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They say that the gad-fly finds lodgement with cattle close by the ear, as does the tick with dogs ; so also the flatterer takes hold of ambitious men's ears with his words of praise, and once settled there, he is hard to dislodge. Wherefore in this matter especially it is necessary to keep the judgement awake and on the alert, to see whether the praise is for the action or for the man. It is for the action if they praise us in absence rather than in our presence ; also if they, too, cherish the same desires and [p. 301] aspirations themselves and praise not us alone but all persons for like conduct; also if they are not found doing and saying now this and now the opposite ; but, chief of all, if we ourselves know that we feel no regret for those actions for which we are praised, no feeling of shame and no wish that we had said or done the opposite. For if our own conscience protests and refuses to accept the praise, then it is not affected or touched, and is proof against assault by the flatterer. Yet, in some way that passes my knowledge, most people have no patience with efforts to console them in their misfortunes, but are more influenced by those who commiserate and condole with them ; and whenever these same people are guilty of mistakes and blunders, the man who by chiding and blaming implants the sting of repentance is taken to be an enemy and an accuser, whereas they welcome the man who praises and extols what they have done, and regard him as kindly and friendly. Now those who unthinkingly praise and join in applauding an act or a saying, or anything offered by another, whether he be in earnest or in jest, are harmful only for the moment and for the matter at hand; but those who with their praises pierce to the man's character, and indeed even touch his habit of mind with their flattery, are doing the very thing that servants do who steal not from the heap 1 but from the seed-corn. For, since the disposition and character are the seed from which actions spring, such persons are thus perverting the very first principle and fountain-head of living, inasmuch as they are investing vice with the names that belong to [p. 303] virtue. Amid factions and wars, Thucydides 2 says, ‘they changed the commonly accepted meaning of words when applied to deeds as they thought proper. Reckless daring came to be regarded as devoted courage, watchful waiting as specious cowardice, moderation as a craven's pretext, a keen understanding for everything as want of energy to undertake anything.’ And so in attempts at flattery we should be observant and on our guard against prodigality being called ‘ liberality,’ cowardice ‘self-preservation,’ impulsiveness ‘quickness,’ stinginess ‘ frugality,’ the amorous man ‘companionable and amiable,’ the irascible and overbearing ‘spirited,’ the insignificant and meek ‘kindly.’ So Plato 3 somewhere says that the lover, being a flatterer of his beloved, calls one with a snub nose ‘fetching,’ one with a hooked nose ‘kingly,’ dark persons ‘manly,’ and fair persons ‘children of the gods’ ; while ‘honey-hued’ is purely the creation of a lover who calls sallowness by this endearing term, and cheerfully puts up with it. And yet an ugly man who is made to believe that he is handsome, or a short man that he is tall, is not for long a party to the deception, and the injury that he suffers is slight and not irremediable. But as for the praise which accustoms a man to treat vices as virtues, so that he feels not disgusted with them but delighted, which also takes away all shame for his errors—this is the sort that brought afflictions upon the people of Sicily, by calling the savage cruelty of Dionysius and of Phalaris ‘ hatred of wickedness’ ; this it is that ruined Egypt, 4 by giving to Ptolemy's effeminacy, his religious mania, his hallelujahs, his clashing of cymbals, the name of [p. 305] ‘piety’ and ‘devotion to the gods’ ; this it is that all but subverted and destroyed the character of the Romans in those days, by trying to extenuate Antony's 5 luxuriousness, his excesses and ostentatious displays, as ‘blithe and kind-hearted actions due to his generous treatment at the hands of Power and Fortune.’ What else was it that fastened the mouthpiece and flute upon Ptolemy 6 ? What else set a tragic stage for Nero, and invested him with mask and buskins ? Was it not the praise of his flatterers ? And is not almost any king called an Apollo if he can hum a tune, and a Dionysus if he gets drunk, and a Heracles if he can wrestle ? And is he not delighted, and thus led on into all kinds of disgrace by the flattery ?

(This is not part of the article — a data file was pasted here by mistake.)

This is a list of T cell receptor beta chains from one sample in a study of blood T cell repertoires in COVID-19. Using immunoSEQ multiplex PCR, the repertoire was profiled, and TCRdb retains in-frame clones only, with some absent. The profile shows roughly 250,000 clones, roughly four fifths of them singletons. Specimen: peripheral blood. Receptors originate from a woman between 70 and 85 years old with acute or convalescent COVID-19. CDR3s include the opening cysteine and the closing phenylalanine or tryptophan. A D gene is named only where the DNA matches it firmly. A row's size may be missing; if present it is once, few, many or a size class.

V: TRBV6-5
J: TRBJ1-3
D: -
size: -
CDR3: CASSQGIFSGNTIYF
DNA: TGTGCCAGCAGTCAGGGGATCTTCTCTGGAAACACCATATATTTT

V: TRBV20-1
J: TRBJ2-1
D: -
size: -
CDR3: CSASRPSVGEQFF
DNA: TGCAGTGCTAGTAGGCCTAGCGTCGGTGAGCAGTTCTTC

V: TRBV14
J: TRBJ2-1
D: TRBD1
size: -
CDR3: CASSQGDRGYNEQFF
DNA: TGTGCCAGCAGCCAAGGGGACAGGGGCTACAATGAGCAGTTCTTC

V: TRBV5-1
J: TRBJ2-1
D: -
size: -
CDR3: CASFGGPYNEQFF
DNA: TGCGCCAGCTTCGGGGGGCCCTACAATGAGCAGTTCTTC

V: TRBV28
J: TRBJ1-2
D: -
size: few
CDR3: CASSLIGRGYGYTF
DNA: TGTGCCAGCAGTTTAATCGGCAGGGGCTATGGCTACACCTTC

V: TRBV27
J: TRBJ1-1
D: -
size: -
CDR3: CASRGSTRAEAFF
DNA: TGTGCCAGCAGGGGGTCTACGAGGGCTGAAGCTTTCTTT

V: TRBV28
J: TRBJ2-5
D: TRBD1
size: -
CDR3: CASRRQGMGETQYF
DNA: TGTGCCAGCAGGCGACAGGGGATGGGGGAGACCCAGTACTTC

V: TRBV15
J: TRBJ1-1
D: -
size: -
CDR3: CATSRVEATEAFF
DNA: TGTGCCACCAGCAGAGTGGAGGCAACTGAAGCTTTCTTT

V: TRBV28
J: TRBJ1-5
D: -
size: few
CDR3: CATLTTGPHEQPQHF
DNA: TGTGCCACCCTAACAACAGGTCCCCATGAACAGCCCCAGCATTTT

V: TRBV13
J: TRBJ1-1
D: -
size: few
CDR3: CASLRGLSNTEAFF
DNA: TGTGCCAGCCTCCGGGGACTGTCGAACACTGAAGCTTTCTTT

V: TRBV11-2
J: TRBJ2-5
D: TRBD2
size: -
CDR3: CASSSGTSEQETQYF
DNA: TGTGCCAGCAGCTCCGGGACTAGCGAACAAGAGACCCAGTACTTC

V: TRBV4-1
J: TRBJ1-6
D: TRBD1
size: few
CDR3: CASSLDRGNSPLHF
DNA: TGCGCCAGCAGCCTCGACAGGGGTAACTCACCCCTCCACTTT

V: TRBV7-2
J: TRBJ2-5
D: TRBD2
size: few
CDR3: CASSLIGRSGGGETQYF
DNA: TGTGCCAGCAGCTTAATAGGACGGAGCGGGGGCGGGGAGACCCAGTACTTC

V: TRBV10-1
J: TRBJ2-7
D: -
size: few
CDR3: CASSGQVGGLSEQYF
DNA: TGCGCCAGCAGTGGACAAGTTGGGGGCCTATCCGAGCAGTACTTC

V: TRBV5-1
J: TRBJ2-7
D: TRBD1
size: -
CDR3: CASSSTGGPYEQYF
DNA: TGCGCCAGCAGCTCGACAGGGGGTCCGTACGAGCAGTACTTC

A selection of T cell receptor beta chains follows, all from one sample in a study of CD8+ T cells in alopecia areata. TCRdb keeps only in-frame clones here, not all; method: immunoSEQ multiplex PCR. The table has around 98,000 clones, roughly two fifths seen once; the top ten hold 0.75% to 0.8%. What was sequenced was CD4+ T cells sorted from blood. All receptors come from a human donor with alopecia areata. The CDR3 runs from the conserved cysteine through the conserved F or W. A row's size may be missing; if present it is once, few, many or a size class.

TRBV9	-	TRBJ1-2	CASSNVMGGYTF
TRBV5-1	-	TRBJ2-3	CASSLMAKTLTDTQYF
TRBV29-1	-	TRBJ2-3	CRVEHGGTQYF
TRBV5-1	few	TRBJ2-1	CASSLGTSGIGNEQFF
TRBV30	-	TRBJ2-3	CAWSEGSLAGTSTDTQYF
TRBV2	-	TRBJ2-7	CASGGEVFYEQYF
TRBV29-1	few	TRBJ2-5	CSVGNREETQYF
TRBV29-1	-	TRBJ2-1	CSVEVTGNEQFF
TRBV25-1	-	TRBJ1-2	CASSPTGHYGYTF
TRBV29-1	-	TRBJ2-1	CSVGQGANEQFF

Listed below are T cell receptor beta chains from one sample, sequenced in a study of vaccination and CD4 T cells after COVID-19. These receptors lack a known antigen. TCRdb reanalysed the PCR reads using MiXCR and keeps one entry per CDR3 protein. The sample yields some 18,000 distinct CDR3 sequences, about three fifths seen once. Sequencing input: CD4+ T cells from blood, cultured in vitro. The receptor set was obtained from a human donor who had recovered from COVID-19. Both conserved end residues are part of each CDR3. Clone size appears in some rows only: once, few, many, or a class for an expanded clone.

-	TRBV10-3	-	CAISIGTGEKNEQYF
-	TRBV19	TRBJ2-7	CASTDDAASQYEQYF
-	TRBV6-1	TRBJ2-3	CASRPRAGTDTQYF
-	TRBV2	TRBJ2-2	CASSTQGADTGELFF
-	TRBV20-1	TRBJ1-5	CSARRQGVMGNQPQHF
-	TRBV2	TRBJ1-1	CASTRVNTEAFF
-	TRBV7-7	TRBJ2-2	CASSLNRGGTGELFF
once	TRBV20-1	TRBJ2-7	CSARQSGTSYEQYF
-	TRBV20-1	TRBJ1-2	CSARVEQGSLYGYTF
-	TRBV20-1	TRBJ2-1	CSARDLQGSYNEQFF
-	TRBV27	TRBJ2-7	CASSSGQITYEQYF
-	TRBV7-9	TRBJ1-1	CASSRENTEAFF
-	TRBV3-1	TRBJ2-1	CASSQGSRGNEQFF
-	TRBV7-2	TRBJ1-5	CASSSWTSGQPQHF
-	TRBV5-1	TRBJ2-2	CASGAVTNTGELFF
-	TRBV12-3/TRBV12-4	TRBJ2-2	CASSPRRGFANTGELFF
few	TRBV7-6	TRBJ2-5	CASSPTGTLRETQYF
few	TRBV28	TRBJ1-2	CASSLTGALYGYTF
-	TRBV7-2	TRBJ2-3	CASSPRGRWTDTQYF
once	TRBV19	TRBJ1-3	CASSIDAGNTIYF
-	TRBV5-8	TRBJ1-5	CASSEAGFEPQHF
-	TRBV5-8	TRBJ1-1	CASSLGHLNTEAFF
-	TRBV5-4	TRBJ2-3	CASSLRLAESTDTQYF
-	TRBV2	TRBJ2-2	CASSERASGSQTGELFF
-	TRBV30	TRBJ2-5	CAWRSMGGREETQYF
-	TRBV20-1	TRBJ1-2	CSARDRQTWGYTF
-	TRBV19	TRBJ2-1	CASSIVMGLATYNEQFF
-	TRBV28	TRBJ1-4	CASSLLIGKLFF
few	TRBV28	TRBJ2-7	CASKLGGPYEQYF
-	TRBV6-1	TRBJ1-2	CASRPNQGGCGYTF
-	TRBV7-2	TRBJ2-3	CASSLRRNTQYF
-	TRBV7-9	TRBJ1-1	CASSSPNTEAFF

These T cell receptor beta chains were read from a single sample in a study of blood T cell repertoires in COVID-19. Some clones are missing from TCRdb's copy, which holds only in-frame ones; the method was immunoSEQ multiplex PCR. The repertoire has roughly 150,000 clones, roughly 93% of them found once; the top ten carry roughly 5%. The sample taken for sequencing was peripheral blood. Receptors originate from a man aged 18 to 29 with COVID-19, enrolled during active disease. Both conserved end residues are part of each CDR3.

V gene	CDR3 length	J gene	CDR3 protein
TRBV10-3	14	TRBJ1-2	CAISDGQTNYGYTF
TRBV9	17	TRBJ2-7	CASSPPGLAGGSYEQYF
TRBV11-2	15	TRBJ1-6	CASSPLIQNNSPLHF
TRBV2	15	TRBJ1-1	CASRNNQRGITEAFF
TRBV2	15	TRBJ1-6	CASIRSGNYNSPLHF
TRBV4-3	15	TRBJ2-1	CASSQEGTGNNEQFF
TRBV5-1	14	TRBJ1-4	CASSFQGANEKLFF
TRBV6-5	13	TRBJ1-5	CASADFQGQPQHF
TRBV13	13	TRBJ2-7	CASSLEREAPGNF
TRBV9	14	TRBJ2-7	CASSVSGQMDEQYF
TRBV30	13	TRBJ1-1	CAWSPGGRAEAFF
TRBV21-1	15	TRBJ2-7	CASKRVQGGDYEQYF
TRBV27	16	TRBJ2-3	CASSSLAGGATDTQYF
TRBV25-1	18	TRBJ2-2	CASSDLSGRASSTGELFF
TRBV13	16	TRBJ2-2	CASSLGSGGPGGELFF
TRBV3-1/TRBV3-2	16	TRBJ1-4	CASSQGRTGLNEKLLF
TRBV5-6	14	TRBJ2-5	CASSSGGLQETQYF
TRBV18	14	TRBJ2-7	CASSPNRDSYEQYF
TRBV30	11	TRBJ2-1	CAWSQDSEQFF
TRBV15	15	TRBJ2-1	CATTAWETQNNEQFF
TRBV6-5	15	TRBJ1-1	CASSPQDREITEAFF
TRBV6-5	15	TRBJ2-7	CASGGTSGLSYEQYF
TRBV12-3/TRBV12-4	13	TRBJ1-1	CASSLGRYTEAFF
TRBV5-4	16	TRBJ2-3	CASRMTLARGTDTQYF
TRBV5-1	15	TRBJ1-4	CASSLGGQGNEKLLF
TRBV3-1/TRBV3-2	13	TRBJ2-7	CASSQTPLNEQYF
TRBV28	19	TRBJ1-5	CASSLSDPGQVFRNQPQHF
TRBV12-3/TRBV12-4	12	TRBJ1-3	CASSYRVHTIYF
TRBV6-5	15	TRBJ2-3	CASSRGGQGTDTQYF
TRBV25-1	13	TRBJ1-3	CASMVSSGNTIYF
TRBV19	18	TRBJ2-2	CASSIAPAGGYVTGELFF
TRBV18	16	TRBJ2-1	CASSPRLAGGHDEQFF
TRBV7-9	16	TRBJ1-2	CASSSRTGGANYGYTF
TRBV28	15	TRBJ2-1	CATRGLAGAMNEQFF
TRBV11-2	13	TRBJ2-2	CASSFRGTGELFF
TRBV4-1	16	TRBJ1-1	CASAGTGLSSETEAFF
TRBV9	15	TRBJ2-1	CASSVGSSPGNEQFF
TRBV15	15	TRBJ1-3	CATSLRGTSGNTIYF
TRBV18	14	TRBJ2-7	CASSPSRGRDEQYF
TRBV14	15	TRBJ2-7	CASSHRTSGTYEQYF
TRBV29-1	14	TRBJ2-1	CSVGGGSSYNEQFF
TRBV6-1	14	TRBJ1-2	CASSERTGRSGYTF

1 The grain, after being winnowed, was heaped on the threshing-floor.

2 Thuc. iii. 82.

3 Republic, 474 E; cf. supra 45 A.

4 Ptolemy Philopator (221-205 B.C.); cf. Polybius, v. 34.

5 See Plutarch, Life of Antony, chap. ix. (920).

6 Ptolemy Auletes (80-51 B.C.); cf. Strabo xvii. 11 (p. 796).

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